Affiliations Department of Pathology and Molecular Medicine, McMaster University, Hamilton, Ontario, Canada, Department of Clinical Epidemiology and Biostatistics, McMaster University, Hamilton, Ontario, Canada, Michael G. De- Groote Institute for Infectious Disease Research, McMaster University, Hamilton, Ontario, Canada, Department of Medicine, McMaster University, Hamilton, Ontario, Canada

Effect of Influenza Vaccination of Children on Infection Rate in Hutterite Communities: Follow-Up Study of a Randomized Trial

  • Biao Wang, 
  • Margaret L. Russell, 
  • Lorraine Moss, 
  • Kevin Fonseca, 
  • David J. D. Earn, 
  • Fred Aoki, 
  • Gregory Horsman, 
  • Paul Van Caeseele, 
  • Khami Chokani, 
  • Mark Vooght
PLOS
x

Abstract

Background

An earlier cluster randomized controlled trial (RCT) of Hutterite colonies had shown that if more than 80% of children and adolescents were immunized with influenza vaccine there was a statistically significant reduction in laboratory-confirmed influenza among all unimmunized community members. We assessed the impact of this intervention for two additional influenza seasonal periods.

Methods

Follow-up data for two influenza seasonal periods of a cluster randomized trial involving 1053 Canadian children and adolescents aged 36 months to 15 years in Season 2 and 1014 in Season 3 who received the study vaccine, and 2805 community members in Season 2 and 2840 in Season 3 who did not receive the study vaccine. Follow-up for Season 2 began November 18, 2009 and ended April 25, 2010 while Season 3 extended from December 6, 2010 and ended May 27, 2011. Children were randomly assigned in a blinded manner according to community membership to receive either inactivated trivalent influenza vaccine or hepatitis A. The primary outcome was confirmed influenza A and B infection using RT-PCR assay. Due to the outbreak of 2009 H1N1 pandemic, data in Season 2 were excluded for analysis.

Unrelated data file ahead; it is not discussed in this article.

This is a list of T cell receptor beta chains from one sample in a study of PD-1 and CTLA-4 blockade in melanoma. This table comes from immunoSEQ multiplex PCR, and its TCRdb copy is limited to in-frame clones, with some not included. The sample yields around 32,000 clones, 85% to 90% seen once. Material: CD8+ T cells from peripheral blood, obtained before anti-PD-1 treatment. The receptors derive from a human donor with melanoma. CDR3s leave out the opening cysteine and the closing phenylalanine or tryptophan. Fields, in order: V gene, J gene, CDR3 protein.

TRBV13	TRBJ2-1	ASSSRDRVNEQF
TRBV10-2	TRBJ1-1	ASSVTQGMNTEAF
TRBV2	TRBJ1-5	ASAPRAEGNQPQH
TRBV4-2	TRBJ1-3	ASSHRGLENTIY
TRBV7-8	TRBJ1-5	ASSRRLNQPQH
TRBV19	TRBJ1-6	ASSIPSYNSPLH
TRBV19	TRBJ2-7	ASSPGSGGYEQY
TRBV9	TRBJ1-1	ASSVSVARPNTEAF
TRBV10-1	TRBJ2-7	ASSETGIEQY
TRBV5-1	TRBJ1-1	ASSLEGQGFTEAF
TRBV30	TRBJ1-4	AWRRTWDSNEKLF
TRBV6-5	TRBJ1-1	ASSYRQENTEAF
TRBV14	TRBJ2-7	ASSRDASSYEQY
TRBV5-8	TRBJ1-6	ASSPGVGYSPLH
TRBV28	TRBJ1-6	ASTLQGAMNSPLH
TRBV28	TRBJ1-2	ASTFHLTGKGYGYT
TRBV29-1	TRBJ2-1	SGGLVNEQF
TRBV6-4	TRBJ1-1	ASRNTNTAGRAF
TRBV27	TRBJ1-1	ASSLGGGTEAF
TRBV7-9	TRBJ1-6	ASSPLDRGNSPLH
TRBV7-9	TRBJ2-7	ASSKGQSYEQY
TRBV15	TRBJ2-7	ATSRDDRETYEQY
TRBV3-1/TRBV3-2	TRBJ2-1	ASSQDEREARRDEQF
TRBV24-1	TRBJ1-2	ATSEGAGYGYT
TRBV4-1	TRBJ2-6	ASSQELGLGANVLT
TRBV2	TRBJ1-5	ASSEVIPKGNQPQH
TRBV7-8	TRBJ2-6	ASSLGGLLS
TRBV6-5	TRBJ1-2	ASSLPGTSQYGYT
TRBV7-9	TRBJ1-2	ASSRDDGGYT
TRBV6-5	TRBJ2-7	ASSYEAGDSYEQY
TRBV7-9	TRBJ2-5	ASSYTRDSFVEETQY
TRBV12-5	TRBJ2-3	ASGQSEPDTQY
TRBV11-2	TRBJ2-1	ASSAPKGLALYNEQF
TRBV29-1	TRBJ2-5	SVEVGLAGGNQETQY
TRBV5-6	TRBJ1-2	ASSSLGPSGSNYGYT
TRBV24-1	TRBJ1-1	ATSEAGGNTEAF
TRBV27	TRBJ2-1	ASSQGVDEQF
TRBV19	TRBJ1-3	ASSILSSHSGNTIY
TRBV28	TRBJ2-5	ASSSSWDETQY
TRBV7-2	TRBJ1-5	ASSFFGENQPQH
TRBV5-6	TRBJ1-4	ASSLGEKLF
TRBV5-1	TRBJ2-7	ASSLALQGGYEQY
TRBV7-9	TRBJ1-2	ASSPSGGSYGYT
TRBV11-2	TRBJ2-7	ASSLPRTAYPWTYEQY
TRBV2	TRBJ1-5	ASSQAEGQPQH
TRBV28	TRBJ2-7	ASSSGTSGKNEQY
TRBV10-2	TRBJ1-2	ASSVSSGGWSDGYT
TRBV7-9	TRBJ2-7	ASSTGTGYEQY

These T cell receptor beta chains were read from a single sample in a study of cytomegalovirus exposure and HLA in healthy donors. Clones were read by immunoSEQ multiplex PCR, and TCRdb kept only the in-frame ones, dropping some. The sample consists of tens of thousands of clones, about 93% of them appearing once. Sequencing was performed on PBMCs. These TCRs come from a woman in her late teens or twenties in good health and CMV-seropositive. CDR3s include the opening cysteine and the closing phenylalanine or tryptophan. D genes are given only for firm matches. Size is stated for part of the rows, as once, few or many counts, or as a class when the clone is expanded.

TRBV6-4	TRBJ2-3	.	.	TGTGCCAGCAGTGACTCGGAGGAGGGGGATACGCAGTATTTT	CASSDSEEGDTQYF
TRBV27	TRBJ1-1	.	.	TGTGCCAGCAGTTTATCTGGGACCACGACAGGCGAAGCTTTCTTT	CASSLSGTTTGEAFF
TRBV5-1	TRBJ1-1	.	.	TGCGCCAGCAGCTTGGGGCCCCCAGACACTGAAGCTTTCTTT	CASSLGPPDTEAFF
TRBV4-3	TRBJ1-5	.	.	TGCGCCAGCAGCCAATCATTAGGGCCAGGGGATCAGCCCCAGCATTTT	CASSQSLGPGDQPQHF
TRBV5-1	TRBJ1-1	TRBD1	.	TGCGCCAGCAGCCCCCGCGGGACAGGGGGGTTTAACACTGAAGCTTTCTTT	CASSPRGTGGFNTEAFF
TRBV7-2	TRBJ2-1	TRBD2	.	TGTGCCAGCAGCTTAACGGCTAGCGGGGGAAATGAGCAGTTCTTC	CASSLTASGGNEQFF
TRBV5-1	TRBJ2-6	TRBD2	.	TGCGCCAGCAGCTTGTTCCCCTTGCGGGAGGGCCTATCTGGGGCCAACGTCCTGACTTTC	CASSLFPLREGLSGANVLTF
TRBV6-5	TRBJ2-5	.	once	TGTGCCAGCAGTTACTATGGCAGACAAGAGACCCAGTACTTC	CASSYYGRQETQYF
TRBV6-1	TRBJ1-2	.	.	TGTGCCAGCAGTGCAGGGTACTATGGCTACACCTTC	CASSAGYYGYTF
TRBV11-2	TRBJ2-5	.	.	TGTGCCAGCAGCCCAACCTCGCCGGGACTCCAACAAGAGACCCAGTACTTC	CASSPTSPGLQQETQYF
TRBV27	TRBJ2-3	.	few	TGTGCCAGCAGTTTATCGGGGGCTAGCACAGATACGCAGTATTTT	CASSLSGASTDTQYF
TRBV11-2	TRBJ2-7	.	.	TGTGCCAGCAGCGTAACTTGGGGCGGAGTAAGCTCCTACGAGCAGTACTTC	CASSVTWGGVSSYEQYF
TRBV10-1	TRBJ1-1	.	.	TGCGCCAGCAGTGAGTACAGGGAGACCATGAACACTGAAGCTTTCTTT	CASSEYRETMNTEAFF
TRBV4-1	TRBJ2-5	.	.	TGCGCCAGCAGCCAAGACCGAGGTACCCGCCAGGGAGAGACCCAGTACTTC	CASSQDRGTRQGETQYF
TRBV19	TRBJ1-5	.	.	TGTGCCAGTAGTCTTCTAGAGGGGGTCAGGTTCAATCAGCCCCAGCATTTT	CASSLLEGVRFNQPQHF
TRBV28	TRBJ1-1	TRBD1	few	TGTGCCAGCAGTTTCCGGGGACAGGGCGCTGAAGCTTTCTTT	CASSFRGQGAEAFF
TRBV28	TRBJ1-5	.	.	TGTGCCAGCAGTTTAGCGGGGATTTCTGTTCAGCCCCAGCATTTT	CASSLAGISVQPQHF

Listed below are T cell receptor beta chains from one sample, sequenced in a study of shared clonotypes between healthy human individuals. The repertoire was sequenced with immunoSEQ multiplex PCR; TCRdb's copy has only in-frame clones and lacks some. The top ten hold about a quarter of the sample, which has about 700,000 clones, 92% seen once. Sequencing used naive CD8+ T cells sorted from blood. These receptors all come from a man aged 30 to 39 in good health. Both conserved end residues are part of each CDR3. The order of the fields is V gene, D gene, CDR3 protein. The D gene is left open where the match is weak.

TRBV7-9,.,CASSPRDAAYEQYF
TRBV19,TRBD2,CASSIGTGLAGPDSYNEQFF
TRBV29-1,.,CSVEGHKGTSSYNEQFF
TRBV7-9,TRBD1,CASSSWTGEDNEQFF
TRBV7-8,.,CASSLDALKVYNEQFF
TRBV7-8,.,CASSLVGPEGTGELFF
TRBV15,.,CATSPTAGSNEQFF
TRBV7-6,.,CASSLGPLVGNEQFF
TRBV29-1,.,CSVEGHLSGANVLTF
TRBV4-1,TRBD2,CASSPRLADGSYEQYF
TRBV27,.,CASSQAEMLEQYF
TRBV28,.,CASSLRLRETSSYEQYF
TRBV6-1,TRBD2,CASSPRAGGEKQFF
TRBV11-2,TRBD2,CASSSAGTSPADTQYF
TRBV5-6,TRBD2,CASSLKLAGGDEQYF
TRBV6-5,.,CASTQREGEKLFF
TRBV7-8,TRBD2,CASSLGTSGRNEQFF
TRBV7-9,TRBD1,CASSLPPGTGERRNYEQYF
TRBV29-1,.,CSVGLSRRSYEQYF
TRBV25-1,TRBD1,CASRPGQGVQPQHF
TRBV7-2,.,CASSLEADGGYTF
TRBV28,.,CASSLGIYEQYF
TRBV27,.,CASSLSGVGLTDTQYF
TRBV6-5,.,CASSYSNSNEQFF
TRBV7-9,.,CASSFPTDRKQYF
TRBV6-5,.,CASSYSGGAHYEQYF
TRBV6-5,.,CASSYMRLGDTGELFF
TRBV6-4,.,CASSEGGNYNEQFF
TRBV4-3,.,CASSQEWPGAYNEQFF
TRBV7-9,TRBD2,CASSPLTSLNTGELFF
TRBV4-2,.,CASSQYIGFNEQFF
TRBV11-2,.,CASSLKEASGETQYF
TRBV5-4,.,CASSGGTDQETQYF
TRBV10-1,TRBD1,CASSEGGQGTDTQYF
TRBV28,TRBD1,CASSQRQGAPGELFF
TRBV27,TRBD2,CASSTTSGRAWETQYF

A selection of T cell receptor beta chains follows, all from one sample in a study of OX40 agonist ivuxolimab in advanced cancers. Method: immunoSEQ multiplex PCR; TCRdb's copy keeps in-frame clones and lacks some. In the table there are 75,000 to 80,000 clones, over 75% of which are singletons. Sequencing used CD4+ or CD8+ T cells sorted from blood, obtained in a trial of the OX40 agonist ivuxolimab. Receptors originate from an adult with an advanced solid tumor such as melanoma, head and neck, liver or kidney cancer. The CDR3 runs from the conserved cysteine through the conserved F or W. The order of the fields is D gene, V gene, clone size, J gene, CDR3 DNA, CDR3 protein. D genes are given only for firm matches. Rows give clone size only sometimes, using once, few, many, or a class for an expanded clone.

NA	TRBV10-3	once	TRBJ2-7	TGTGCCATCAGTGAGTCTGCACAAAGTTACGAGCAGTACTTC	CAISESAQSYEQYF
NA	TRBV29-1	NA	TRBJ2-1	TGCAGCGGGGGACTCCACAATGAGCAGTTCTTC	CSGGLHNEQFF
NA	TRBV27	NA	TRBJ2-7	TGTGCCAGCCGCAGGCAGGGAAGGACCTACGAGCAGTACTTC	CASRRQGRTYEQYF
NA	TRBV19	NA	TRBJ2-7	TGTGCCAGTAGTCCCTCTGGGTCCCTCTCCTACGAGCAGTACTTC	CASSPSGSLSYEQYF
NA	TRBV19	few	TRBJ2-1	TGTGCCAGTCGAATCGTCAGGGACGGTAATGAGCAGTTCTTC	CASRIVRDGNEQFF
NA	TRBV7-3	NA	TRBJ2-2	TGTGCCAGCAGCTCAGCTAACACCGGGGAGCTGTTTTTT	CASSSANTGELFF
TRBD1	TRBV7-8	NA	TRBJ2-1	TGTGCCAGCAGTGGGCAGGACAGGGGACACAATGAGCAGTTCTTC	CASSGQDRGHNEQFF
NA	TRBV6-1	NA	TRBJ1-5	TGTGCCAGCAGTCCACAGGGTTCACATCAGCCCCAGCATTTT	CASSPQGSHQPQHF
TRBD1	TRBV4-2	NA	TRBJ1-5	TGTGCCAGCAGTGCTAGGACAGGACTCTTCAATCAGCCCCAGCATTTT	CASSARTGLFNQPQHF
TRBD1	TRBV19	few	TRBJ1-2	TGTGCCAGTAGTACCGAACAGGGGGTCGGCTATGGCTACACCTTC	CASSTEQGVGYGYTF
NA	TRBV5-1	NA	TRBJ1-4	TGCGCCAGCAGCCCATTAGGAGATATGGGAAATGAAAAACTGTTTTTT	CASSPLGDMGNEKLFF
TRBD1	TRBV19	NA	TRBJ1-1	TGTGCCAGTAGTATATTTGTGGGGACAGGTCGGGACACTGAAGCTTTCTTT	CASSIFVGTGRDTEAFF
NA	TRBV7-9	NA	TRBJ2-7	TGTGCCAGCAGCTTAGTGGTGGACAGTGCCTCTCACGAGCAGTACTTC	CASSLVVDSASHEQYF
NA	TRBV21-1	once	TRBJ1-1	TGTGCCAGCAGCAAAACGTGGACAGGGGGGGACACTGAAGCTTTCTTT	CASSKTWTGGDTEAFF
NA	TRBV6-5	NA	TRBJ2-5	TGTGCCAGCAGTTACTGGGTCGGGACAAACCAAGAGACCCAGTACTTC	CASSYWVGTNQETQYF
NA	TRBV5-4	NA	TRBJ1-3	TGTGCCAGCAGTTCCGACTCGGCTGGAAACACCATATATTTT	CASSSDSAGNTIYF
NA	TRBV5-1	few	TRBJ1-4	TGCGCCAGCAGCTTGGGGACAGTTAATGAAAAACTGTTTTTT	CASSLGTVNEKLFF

Results

For an analysis of the combined Season 1 and Season 3 data, among non-recipients (i.e., participants who did not receive study vaccines), 66 of the 2794 (2.4%) participants in the influenza vaccine colonies and 121 of the 2301 (5.3%) participants in the hepatitis A colonies had influenza confirmed by RT-PCR, for a protective effectiveness of 60% (95% CI, 6% to 83%; P = 0.04); among all study participants (i.e., including both those who received study vaccine and those who did not), 125 of the 3806 (3.3%) in the influenza vaccine colonies and 239 of the 3243 (7.4%) in the hepatitis A colonies had influenza confirmed by RT-PCR, for a protective effectiveness of 63% (95% CI, 5% to 85%; P = 0.04).